on-netflix/) Moms and Pops are not the types to buy a gaming console to watch movies on. The paradigm is to buy a standalone player, and that hasn't changed. Additionally, before anyone chimes in and says "But Blu-Ray discs can store more!", remember that only a miniscule percentage of the consumer pool cares about that. They want to watch HD movies, period. HD-DVD players are much closer to the acceptable norm dollars-wise for people to justify the purchase. Sony, et. al, never learn their lessons about overpricing. What WILL make a difference is if some company (ya listening, LG?) comes up with a dual format standalone player that's in the 300 dollar range. LG actually has a dual format optical drive for PC's that's been sold as low as $285. Here's hoping their standalones will come down that far. Then, no one will care what format the movies are on.
Toppler said:
the only reason i do not have an hd dvd player of any type is because of one thing. I am not going to spend 300 dollars a dvd player that could basically be put out of buissness and then me have to spend another 300 dollars to get the other player and replace my dvds. So as of right know i would get the blue ray cause it is doing better but what if blue ray goes out of buissness and i spent 1200 getting dvds and such. And that is ther other thing that annoys me. I dont want to buy one over the other because then i can not own all my movies as they only make certain movies on certain formats BAH![Edited by Toppler on 2007-10-26 13:02:54]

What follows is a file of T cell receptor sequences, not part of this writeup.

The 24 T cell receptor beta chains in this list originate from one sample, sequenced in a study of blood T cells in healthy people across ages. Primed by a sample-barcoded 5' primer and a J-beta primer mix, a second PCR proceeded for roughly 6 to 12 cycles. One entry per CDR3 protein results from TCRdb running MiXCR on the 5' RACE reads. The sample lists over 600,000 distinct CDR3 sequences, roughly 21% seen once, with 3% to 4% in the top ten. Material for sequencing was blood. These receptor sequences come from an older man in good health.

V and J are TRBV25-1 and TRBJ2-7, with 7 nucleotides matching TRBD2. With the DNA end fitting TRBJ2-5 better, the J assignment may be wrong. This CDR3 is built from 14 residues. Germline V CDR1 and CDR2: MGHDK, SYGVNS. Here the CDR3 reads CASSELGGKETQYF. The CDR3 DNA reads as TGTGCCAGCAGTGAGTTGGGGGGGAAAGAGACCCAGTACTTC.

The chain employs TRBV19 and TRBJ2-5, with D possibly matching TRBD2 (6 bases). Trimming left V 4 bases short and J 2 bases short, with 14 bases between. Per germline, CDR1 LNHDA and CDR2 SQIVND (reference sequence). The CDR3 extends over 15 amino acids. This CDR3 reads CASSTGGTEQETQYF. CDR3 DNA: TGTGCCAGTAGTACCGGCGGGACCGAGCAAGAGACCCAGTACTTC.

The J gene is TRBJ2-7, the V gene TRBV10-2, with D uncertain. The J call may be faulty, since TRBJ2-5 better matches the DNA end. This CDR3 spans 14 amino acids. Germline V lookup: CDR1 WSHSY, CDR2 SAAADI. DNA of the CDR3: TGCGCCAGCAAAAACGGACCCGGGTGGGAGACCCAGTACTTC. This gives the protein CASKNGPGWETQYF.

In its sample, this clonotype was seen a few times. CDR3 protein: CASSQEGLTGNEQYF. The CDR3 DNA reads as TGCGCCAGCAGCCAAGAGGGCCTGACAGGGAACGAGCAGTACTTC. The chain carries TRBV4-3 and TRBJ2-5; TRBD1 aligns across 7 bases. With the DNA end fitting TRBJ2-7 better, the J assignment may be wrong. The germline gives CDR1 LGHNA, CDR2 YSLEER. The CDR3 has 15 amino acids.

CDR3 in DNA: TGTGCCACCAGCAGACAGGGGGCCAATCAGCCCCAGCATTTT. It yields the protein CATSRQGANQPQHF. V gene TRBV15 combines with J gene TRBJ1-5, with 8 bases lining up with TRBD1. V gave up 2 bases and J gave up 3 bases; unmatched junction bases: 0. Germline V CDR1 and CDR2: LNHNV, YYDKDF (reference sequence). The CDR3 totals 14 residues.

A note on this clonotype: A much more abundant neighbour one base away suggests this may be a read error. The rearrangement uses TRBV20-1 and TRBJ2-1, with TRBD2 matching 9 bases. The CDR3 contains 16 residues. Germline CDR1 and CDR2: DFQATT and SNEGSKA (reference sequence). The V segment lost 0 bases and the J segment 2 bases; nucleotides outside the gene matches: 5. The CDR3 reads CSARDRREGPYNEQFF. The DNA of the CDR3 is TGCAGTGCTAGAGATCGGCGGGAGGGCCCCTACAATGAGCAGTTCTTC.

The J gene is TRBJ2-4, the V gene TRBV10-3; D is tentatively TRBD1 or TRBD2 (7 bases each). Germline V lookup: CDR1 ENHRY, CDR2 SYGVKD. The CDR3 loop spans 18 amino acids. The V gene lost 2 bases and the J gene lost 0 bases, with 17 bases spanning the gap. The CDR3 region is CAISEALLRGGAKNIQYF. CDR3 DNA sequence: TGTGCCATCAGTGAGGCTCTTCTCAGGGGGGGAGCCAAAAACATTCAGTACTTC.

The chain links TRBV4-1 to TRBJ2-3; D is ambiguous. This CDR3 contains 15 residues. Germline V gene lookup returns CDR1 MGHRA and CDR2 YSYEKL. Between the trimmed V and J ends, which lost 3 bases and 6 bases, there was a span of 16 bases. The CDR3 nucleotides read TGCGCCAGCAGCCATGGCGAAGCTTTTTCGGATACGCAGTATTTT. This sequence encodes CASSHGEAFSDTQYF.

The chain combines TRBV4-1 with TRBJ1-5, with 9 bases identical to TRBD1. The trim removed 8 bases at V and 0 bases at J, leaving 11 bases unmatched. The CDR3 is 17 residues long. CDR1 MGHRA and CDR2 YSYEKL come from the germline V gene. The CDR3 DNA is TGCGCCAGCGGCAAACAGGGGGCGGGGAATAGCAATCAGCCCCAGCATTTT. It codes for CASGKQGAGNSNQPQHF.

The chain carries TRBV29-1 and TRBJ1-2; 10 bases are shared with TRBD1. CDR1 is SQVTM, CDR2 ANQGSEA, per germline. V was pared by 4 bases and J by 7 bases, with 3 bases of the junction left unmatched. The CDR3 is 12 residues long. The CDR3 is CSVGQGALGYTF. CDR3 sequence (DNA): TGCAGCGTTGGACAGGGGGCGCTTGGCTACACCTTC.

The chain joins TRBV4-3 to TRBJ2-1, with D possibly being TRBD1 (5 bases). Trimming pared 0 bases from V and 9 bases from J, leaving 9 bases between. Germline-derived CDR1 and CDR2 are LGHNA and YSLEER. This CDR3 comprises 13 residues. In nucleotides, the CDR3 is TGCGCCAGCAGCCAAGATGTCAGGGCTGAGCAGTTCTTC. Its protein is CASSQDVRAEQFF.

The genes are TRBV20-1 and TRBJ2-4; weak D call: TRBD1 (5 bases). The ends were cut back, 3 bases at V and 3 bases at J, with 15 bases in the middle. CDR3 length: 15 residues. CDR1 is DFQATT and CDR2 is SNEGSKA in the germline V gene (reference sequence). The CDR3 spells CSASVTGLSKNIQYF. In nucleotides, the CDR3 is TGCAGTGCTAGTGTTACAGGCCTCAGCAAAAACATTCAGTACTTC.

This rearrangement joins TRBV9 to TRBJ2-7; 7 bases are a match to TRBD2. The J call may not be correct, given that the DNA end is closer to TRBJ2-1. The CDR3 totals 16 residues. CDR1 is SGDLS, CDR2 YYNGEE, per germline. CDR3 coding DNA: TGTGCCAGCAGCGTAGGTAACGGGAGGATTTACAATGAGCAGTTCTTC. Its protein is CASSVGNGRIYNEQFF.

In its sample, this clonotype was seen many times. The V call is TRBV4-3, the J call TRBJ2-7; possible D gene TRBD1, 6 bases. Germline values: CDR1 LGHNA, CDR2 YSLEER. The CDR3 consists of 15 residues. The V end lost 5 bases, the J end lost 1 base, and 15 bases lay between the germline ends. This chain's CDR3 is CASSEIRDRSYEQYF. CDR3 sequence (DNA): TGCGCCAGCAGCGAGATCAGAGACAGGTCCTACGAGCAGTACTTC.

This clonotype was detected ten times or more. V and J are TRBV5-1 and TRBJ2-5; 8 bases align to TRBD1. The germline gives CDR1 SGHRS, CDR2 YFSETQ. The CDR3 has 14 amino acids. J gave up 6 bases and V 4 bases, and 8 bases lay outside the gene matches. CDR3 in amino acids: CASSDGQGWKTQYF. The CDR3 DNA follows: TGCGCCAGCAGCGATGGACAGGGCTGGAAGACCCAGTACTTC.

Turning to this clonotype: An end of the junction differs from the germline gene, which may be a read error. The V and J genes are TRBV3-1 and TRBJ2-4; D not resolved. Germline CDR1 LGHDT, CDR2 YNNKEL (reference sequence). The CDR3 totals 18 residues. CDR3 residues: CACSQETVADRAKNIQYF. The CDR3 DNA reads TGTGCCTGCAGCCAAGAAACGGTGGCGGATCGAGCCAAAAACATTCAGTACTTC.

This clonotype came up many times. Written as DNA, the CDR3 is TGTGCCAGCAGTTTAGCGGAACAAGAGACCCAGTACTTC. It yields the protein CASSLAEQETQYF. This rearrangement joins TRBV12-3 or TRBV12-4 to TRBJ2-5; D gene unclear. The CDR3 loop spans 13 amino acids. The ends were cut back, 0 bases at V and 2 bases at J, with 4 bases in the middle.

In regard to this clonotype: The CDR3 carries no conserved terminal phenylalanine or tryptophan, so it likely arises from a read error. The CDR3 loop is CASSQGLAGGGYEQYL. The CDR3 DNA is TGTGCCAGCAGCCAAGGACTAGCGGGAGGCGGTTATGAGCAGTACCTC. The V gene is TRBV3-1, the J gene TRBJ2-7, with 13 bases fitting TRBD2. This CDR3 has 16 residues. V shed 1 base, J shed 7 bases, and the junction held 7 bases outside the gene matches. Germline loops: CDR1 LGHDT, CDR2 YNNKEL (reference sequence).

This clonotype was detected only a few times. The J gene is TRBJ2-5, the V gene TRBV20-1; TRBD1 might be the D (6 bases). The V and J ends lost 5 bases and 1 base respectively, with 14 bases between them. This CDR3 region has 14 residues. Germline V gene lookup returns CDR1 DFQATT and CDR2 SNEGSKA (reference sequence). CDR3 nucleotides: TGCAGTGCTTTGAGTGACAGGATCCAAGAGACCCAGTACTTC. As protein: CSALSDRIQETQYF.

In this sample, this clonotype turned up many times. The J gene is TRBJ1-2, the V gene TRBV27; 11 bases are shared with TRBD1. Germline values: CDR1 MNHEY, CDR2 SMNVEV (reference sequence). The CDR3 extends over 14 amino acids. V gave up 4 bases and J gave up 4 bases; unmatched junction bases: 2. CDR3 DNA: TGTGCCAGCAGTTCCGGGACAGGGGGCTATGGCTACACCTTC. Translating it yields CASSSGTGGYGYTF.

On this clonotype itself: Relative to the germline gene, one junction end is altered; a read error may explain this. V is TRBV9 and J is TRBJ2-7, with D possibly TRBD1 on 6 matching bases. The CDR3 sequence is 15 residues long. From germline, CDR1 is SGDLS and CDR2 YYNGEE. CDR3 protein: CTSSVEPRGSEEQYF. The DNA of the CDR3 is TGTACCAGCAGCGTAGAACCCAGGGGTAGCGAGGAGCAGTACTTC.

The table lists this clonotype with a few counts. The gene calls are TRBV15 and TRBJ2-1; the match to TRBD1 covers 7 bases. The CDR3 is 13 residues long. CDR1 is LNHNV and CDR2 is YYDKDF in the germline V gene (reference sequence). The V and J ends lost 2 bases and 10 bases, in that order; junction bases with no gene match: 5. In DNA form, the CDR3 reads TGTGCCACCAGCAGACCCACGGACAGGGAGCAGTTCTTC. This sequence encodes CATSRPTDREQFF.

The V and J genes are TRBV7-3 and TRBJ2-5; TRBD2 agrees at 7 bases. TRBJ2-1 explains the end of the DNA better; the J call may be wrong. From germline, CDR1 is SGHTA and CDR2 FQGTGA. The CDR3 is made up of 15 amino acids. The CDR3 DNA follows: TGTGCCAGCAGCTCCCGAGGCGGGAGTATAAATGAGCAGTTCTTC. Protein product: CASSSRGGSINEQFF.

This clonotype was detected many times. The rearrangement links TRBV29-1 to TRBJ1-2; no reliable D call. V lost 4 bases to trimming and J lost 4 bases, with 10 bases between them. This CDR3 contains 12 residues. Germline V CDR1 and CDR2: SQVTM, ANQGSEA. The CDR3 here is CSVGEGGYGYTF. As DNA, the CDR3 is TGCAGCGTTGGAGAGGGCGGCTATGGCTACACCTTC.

phantasm66 said:
I think a lot of others (including myself) feel like you do.I've bought none of this kit either.
socrfan said:
Well, I think there is more here than meets the eye. Some stores say they aren't going to stock HD. Huh? Why?? You go into others and there's a big, eye catching, display (put up by the store not the disk company) for BR while on the other side of the rack is HD with no fanfare at all. Easy to see one, easy to overlook the other.I have an HD and have had the opportunity to compare it with BR and can see no difference at all. For some reason BR is getting pushed while HD is getting shoved into the shadows. Has to make me wonder what's really going on. Makes no sense. Sales are sales.
ThomasNews said:
I've my hat in with HD DVD at the moment... Wal-Mart are stocking a HD DVD player now for $198 which should help the format in the US at least. From my perspective lower cost, region freedom & better standards give it the edge; while the whole size debate is moot - check reviews on sites like - for dual format releases on Blu-ray & HD DVD title they invariably provide the exact same video encode. Profile 1.1 only becomes mandatory for Blu-Ray next week which has resulted in some titles going to (frankly) ridiculous lengths to provide features the HD DVD version offered efficiently & easily, e.g. Terminator 3 Blu-Ray offers an IME by having separately encoded chapters of the film with the IME burned into it, played by branching during the feature.